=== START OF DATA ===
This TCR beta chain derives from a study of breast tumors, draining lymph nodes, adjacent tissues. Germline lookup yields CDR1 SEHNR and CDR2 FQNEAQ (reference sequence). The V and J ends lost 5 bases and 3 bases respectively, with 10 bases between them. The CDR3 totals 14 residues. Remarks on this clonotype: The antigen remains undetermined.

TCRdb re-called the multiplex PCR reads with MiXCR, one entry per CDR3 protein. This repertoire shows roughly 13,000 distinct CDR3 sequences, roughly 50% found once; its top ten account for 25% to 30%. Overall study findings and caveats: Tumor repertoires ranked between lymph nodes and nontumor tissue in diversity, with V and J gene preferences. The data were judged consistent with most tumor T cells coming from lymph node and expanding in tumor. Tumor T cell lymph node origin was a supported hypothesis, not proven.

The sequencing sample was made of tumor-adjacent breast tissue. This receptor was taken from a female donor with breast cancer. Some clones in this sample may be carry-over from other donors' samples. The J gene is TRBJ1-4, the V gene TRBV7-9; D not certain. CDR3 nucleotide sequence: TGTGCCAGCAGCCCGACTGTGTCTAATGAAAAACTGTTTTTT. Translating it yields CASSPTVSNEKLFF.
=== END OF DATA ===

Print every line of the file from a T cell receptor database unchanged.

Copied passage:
This TCR beta chain derives from a study of breast tumors, draining lymph nodes, adjacent tissues. Germline lookup yields CDR1 SEHNR and CDR2 FQNEAQ (reference sequence). The V and J ends lost 5 bases and 3 bases respectively, with 10 bases between them. The CDR3 totals 14 residues. Remarks on this clonotype: The antigen remains undetermined.

TCRdb re-called the multiplex PCR reads with MiXCR, one entry per CDR3 protein. This repertoire shows roughly 13,000 distinct CDR3 sequences, roughly 50% found once; its top ten account for 25% to 30%. Overall study findings and caveats: Tumor repertoires ranked between lymph nodes and nontumor tissue in diversity, with V and J gene preferences. The data were judged consistent with most tumor T cells coming from lymph node and expanding in tumor. Tumor T cell lymph node origin was a supported hypothesis, not proven.

The sequencing sample was made of tumor-adjacent breast tissue. This receptor was taken from a female donor with breast cancer. Some clones in this sample may be carry-over from other donors' samples. The J gene is TRBJ1-4, the V gene TRBV7-9; D not certain. CDR3 nucleotide sequence: TGTGCCAGCAGCCCGACTGTGTCTAATGAAAAACTGTTTTTT. Translating it yields CASSPTVSNEKLFF.